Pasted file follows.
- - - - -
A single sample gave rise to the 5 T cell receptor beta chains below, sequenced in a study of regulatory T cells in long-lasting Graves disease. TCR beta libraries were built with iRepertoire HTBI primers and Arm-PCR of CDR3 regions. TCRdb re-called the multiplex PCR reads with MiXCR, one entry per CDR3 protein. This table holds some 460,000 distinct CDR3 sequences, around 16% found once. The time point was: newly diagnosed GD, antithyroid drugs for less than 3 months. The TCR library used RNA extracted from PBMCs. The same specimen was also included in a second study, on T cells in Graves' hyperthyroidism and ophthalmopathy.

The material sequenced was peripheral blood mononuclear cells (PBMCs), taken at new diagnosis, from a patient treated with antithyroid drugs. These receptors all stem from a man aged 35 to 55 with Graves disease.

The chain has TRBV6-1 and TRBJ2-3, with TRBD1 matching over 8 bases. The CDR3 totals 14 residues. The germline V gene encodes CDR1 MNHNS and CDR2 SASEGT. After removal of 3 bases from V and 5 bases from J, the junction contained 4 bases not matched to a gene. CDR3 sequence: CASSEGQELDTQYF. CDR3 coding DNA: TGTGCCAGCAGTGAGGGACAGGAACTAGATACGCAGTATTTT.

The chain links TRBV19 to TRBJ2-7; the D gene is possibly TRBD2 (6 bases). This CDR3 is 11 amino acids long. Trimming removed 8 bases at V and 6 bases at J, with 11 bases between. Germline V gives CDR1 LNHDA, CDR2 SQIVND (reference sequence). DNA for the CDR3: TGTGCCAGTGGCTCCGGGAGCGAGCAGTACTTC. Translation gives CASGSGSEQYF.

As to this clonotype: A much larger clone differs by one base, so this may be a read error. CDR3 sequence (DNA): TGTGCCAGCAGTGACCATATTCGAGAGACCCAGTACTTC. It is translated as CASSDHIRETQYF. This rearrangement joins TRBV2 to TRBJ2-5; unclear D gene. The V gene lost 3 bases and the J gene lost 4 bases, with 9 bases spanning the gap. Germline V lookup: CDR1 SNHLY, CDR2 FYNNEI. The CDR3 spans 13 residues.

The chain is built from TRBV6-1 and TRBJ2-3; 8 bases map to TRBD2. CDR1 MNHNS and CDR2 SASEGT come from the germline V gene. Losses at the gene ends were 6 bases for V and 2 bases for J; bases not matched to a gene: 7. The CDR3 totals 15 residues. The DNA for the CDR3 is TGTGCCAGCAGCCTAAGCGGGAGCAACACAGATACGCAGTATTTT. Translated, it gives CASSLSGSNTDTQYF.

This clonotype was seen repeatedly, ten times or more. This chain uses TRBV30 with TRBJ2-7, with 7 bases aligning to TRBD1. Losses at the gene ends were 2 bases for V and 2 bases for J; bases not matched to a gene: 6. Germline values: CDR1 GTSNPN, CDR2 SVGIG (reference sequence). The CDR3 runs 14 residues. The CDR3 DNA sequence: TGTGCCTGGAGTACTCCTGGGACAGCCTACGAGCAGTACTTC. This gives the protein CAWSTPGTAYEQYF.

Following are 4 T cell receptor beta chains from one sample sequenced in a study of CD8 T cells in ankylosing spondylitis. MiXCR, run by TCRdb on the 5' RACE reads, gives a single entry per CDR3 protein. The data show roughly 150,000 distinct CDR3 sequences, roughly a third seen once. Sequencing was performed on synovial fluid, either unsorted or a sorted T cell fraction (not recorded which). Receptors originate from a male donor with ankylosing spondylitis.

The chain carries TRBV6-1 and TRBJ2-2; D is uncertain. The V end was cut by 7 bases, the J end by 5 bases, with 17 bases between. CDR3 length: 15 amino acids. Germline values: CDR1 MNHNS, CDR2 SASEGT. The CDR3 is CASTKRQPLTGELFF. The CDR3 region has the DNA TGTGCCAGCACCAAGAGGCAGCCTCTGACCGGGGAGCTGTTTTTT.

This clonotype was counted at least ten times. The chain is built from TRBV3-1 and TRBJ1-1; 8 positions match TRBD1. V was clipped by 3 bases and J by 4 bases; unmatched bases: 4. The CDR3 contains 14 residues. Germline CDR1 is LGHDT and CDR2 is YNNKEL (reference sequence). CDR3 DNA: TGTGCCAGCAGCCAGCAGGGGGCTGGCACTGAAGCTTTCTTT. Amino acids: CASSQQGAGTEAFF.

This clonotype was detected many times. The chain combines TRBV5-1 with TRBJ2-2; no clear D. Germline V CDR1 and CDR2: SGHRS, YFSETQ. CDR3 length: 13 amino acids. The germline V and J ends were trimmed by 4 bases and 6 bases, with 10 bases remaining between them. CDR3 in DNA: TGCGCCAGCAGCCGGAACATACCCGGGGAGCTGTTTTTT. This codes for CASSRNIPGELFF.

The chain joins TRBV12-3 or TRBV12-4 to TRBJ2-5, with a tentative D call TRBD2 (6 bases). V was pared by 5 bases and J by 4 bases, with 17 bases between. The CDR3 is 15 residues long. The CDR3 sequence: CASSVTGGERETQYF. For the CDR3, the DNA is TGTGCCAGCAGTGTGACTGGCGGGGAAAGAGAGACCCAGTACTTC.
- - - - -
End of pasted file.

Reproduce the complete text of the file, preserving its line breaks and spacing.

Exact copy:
A single sample gave rise to the 5 T cell receptor beta chains below, sequenced in a study of regulatory T cells in long-lasting Graves disease. TCR beta libraries were built with iRepertoire HTBI primers and Arm-PCR of CDR3 regions. TCRdb re-called the multiplex PCR reads with MiXCR, one entry per CDR3 protein. This table holds some 460,000 distinct CDR3 sequences, around 16% found once. The time point was: newly diagnosed GD, antithyroid drugs for less than 3 months. The TCR library used RNA extracted from PBMCs. The same specimen was also included in a second study, on T cells in Graves' hyperthyroidism and ophthalmopathy.

The material sequenced was peripheral blood mononuclear cells (PBMCs), taken at new diagnosis, from a patient treated with antithyroid drugs. These receptors all stem from a man aged 35 to 55 with Graves disease.

The chain has TRBV6-1 and TRBJ2-3, with TRBD1 matching over 8 bases. The CDR3 totals 14 residues. The germline V gene encodes CDR1 MNHNS and CDR2 SASEGT. After removal of 3 bases from V and 5 bases from J, the junction contained 4 bases not matched to a gene. CDR3 sequence: CASSEGQELDTQYF. CDR3 coding DNA: TGTGCCAGCAGTGAGGGACAGGAACTAGATACGCAGTATTTT.

The chain links TRBV19 to TRBJ2-7; the D gene is possibly TRBD2 (6 bases). This CDR3 is 11 amino acids long. Trimming removed 8 bases at V and 6 bases at J, with 11 bases between. Germline V gives CDR1 LNHDA, CDR2 SQIVND (reference sequence). DNA for the CDR3: TGTGCCAGTGGCTCCGGGAGCGAGCAGTACTTC. Translation gives CASGSGSEQYF.

As to this clonotype: A much larger clone differs by one base, so this may be a read error. CDR3 sequence (DNA): TGTGCCAGCAGTGACCATATTCGAGAGACCCAGTACTTC. It is translated as CASSDHIRETQYF. This rearrangement joins TRBV2 to TRBJ2-5; unclear D gene. The V gene lost 3 bases and the J gene lost 4 bases, with 9 bases spanning the gap. Germline V lookup: CDR1 SNHLY, CDR2 FYNNEI. The CDR3 spans 13 residues.

The chain is built from TRBV6-1 and TRBJ2-3; 8 bases map to TRBD2. CDR1 MNHNS and CDR2 SASEGT come from the germline V gene. Losses at the gene ends were 6 bases for V and 2 bases for J; bases not matched to a gene: 7. The CDR3 totals 15 residues. The DNA for the CDR3 is TGTGCCAGCAGCCTAAGCGGGAGCAACACAGATACGCAGTATTTT. Translated, it gives CASSLSGSNTDTQYF.

This clonotype was seen repeatedly, ten times or more. This chain uses TRBV30 with TRBJ2-7, with 7 bases aligning to TRBD1. Losses at the gene ends were 2 bases for V and 2 bases for J; bases not matched to a gene: 6. Germline values: CDR1 GTSNPN, CDR2 SVGIG (reference sequence). The CDR3 runs 14 residues. The CDR3 DNA sequence: TGTGCCTGGAGTACTCCTGGGACAGCCTACGAGCAGTACTTC. This gives the protein CAWSTPGTAYEQYF.

Following are 4 T cell receptor beta chains from one sample sequenced in a study of CD8 T cells in ankylosing spondylitis. MiXCR, run by TCRdb on the 5' RACE reads, gives a single entry per CDR3 protein. The data show roughly 150,000 distinct CDR3 sequences, roughly a third seen once. Sequencing was performed on synovial fluid, either unsorted or a sorted T cell fraction (not recorded which). Receptors originate from a male donor with ankylosing spondylitis.

The chain carries TRBV6-1 and TRBJ2-2; D is uncertain. The V end was cut by 7 bases, the J end by 5 bases, with 17 bases between. CDR3 length: 15 amino acids. Germline values: CDR1 MNHNS, CDR2 SASEGT. The CDR3 is CASTKRQPLTGELFF. The CDR3 region has the DNA TGTGCCAGCACCAAGAGGCAGCCTCTGACCGGGGAGCTGTTTTTT.

This clonotype was counted at least ten times. The chain is built from TRBV3-1 and TRBJ1-1; 8 positions match TRBD1. V was clipped by 3 bases and J by 4 bases; unmatched bases: 4. The CDR3 contains 14 residues. Germline CDR1 is LGHDT and CDR2 is YNNKEL (reference sequence). CDR3 DNA: TGTGCCAGCAGCCAGCAGGGGGCTGGCACTGAAGCTTTCTTT. Amino acids: CASSQQGAGTEAFF.

This clonotype was detected many times. The chain combines TRBV5-1 with TRBJ2-2; no clear D. Germline V CDR1 and CDR2: SGHRS, YFSETQ. CDR3 length: 13 amino acids. The germline V and J ends were trimmed by 4 bases and 6 bases, with 10 bases remaining between them. CDR3 in DNA: TGCGCCAGCAGCCGGAACATACCCGGGGAGCTGTTTTTT. This codes for CASSRNIPGELFF.

The chain joins TRBV12-3 or TRBV12-4 to TRBJ2-5, with a tentative D call TRBD2 (6 bases). V was pared by 5 bases and J by 4 bases, with 17 bases between. The CDR3 is 15 residues long. The CDR3 sequence: CASSVTGGERETQYF. For the CDR3, the DNA is TGTGCCAGCAGTGTGACTGGCGGGGAAAGAGAGACCCAGTACTTC.